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I have made a couple of web apps with KumbiaPHP and it's an awesome framewok See More
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Laravel has a powerful template system called Blade. It's quite similar to Twig or Moustache with lots of curly braces but the real power comes from the usage of PHP code directly in the view. Blade templates compile directly to raw PHP and are processed in the server when a request is made. See More
While the speed doesn't seem to be an issue with it (on local tests), in production it may be hindered. The framework creates a ton of files and folders, some of which your app might not even use. Not good if you don't like having a ton of folders and rigid non-standard PHP folder structure for development. See More
Laravel uses many libraries built for the Symfony PHP framework. Many of these libraries are well-built and have been tested by users before. Since the point of using a web framework is to shorten development time and to avoid reinventing the wheel for problems that have already been solved, then it's logical for a framework to use libraries already built to solve problems that have already been solved. See More
Using it since version 1, it's at version 3 with minimal breaking changes. Prior to PHP 7 it dominated in speed. With PHP 7 it's still insanely fast and uses low resources. You must install stubs in your editor to get autocomplete. The learning curve is a bit easier than Laravel - both of which are great frameworks. See More
Zephir is a high-level language designed to create PHP extensions easily by PHP programmers with no knowledge in C. Zephir does this by compiling directly to C and then the C program is in turn compiled to be run as a PHP extension. This, coupled with the fact that Zephir's syntax is very similar to PHP makes it a perfect way for PHP developers to use it for customizing Phalcon. See More
The Volt template engine, which is embedded into Phalcon itself takes it's inspiration from the Jinja template engine and as such it's nice to look at, with a clear and understandable syntax. Volt also compiles very fast, like Phalcon itself, so it avoids being a bottleneck for the framework's overall speed. See More
While it's true that Slim is a microframework, it's still too minimal. When used for throwaway projects or simple prototypes, it's perfect. But in the long run, it becomes less and less useful and you end up in implementing a full custom framework in trying to tackle all the missing features. See More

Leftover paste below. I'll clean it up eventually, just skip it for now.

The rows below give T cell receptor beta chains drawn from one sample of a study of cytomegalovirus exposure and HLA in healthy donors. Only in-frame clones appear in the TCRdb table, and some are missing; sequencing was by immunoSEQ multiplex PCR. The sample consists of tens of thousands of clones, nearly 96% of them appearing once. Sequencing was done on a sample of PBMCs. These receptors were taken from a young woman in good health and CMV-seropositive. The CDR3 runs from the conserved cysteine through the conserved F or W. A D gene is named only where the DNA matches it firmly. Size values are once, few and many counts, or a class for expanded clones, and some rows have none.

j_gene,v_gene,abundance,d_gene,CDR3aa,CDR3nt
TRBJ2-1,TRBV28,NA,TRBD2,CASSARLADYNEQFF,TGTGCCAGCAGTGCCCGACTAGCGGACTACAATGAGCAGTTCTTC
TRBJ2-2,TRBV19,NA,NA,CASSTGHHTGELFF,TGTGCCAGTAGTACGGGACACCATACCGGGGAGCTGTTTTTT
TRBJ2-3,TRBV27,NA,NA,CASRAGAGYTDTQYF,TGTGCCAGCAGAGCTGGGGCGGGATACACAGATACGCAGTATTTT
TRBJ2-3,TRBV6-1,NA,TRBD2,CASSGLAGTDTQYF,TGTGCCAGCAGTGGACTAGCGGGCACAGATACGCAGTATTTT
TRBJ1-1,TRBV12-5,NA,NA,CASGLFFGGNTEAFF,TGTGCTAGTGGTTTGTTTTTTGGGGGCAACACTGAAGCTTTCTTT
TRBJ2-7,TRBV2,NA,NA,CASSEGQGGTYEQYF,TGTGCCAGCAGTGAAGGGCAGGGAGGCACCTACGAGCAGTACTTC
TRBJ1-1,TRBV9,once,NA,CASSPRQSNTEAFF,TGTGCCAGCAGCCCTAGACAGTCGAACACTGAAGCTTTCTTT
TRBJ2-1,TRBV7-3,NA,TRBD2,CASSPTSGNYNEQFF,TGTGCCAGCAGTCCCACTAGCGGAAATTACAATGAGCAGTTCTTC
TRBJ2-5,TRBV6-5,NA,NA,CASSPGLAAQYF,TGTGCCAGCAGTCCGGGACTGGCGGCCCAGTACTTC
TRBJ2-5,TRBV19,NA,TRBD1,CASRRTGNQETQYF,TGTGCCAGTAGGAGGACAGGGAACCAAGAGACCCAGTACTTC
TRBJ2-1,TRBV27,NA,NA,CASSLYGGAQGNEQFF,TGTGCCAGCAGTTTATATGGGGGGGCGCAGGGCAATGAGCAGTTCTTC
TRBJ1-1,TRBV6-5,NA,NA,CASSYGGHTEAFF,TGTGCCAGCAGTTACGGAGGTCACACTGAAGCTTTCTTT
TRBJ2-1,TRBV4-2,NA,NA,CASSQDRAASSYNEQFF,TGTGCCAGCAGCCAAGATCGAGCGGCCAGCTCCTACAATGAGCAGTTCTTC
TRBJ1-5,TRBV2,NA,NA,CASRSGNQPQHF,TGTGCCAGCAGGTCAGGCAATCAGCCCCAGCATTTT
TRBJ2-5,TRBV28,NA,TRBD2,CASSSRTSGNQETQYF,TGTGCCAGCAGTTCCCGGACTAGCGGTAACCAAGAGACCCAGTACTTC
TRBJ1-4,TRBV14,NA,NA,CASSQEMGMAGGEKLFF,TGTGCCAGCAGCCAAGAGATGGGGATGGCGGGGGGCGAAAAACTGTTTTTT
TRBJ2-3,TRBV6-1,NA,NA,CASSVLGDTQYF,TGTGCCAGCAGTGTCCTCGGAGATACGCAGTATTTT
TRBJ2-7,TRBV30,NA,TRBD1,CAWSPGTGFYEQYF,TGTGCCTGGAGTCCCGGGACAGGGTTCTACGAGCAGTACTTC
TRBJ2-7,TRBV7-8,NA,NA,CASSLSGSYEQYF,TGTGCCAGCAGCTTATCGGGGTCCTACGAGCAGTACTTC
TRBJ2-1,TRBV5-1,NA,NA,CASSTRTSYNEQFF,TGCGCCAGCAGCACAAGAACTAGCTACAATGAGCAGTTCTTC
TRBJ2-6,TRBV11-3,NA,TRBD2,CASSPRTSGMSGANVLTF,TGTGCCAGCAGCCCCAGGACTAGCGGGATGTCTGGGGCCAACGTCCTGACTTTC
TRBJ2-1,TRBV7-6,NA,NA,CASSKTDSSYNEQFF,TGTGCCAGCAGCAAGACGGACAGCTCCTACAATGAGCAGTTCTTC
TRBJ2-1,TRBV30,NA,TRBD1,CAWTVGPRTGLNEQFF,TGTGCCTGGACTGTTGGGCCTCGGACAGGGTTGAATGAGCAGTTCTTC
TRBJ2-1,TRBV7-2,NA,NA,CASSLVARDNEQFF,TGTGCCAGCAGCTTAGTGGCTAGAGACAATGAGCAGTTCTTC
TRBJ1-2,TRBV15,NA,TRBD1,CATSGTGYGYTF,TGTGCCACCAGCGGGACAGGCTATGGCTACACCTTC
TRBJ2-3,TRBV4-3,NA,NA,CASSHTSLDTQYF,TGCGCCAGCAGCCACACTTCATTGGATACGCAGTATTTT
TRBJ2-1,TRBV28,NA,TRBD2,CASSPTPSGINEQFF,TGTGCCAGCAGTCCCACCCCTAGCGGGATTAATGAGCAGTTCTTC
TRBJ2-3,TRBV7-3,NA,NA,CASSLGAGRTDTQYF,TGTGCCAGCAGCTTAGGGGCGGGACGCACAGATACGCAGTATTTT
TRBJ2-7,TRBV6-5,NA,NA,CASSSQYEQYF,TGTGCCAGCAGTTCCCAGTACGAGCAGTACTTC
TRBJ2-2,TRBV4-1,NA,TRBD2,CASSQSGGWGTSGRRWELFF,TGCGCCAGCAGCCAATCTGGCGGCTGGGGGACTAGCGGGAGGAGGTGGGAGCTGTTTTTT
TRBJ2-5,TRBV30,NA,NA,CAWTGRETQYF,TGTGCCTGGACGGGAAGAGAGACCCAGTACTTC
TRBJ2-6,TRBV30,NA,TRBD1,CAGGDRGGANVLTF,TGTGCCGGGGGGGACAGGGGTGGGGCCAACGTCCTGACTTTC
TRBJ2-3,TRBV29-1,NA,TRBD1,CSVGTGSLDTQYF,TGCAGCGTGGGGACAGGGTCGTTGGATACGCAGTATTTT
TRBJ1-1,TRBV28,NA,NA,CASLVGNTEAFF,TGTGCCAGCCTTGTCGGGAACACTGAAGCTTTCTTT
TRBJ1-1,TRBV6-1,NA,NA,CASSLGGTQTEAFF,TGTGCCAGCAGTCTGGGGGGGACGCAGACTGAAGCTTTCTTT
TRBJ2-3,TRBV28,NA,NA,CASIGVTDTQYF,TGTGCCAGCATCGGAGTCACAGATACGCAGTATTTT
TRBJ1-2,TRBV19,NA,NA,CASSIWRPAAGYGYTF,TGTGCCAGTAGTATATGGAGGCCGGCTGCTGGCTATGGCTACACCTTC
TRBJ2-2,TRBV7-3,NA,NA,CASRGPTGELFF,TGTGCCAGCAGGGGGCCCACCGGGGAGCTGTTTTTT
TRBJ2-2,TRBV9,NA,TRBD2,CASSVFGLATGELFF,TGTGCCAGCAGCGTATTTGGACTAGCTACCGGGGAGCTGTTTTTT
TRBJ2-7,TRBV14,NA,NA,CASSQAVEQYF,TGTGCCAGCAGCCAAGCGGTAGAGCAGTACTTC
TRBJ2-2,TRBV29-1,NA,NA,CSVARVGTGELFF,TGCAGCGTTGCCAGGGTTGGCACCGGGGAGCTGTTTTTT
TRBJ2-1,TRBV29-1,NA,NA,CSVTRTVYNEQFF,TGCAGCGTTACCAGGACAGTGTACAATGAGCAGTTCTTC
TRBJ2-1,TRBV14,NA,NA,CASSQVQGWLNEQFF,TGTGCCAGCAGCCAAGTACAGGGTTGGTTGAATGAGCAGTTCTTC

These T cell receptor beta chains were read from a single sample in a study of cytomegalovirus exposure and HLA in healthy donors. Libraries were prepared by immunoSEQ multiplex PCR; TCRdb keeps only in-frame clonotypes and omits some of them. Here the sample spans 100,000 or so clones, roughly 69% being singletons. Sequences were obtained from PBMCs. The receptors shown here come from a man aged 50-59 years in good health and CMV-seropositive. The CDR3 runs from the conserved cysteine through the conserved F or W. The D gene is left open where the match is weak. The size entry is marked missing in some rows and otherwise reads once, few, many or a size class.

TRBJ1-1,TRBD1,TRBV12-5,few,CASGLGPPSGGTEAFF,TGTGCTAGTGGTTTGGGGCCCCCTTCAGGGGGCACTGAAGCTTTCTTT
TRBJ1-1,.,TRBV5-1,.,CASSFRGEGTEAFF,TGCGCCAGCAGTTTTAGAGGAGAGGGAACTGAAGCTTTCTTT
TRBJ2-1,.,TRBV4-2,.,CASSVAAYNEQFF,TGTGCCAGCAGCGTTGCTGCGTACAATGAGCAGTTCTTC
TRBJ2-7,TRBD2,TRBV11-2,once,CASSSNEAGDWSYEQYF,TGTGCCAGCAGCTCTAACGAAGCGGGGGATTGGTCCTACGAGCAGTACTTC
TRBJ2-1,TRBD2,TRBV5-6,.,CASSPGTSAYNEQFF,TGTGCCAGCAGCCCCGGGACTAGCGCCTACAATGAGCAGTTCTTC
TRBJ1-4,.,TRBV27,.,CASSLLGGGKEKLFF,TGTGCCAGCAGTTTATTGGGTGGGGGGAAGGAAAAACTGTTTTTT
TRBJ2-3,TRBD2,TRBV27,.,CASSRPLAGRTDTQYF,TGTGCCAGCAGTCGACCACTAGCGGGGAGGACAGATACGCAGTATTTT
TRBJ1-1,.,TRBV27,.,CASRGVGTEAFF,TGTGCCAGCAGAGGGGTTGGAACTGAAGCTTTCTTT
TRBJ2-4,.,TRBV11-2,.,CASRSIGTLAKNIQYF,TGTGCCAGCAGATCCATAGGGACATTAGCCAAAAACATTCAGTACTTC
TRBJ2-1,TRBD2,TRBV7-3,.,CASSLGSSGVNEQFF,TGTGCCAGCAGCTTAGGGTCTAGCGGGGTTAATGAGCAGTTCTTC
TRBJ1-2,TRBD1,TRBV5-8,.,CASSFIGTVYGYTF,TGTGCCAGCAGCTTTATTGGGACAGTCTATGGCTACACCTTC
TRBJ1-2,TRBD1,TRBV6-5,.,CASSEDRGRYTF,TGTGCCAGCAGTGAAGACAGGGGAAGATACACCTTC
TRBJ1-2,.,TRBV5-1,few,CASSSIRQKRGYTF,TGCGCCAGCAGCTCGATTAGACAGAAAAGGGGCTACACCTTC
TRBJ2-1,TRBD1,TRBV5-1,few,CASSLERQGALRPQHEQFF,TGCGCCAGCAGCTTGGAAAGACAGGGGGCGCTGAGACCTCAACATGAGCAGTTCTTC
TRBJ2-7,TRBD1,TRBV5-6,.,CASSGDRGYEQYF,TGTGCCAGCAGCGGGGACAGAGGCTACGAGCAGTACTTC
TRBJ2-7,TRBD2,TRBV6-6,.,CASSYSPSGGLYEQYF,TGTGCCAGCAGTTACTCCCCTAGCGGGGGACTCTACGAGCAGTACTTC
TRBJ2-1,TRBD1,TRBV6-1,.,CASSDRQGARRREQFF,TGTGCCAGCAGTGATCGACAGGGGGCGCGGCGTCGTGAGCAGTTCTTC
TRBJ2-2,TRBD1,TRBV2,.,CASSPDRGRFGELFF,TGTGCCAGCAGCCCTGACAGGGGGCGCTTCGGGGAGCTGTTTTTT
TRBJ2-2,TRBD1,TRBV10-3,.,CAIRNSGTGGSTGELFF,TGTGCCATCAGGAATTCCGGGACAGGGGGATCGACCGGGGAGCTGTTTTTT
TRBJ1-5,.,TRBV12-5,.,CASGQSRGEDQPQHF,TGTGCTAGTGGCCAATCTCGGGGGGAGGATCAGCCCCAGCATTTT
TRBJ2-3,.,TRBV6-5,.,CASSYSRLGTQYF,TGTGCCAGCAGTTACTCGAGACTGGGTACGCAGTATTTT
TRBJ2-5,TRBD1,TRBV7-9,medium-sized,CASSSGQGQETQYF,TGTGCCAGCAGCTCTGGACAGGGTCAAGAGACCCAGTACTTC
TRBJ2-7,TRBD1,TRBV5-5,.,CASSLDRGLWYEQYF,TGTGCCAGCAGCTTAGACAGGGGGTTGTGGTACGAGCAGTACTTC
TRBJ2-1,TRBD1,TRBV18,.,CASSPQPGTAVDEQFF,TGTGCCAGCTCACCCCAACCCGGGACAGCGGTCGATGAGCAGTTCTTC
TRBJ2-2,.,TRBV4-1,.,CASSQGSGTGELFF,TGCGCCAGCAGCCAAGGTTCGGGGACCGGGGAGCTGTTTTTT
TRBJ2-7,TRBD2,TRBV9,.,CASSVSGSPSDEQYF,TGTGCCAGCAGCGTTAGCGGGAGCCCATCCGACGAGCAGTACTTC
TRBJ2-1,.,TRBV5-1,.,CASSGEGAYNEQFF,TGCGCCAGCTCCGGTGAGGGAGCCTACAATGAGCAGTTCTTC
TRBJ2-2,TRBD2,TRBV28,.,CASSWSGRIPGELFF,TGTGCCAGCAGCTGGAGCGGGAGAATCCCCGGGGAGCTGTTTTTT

Rack is an interface used in Ruby frameworks used to group and order modules, which most of the time are Ruby classes, and specify between them. Slim uses a simple concept for it's middleware. By wrapping HTTP requests and responses it unifies the middleware into a single method call. See More
The default ORM for this framework is missing some features such as joins. But it's important to keep in mind that it's a small plugin, only 23KB in size which still can be replaced with a larger ORM if needed. An alternative the drop in f3-cortex ORM which is popular, and supported by the community, which supports Joins and much more. See More
Lumen as a framework is at it's full potential when used alongside it's older brother. Lumen was created to be used for microservices alongside Laravel, which is used for more user-facing applications. If a project is already using another framework other than Laravel, it would be better to use another microframework for microservices instead of Lumen. See More
For developpers not used to Zend, they can use a predefined structure and use preloaded components and classes to build and maintain their application. But for advanced developpers, they can customize the structure to stick to their needs (or their likings) and extend primary Zend components for fine-tuned apps or replace the initial predefined Zend components by third parties components such as Doctrine ORM or another logging or templating framework. See More
Better to use for serious, upper-level projects Very customizable See More
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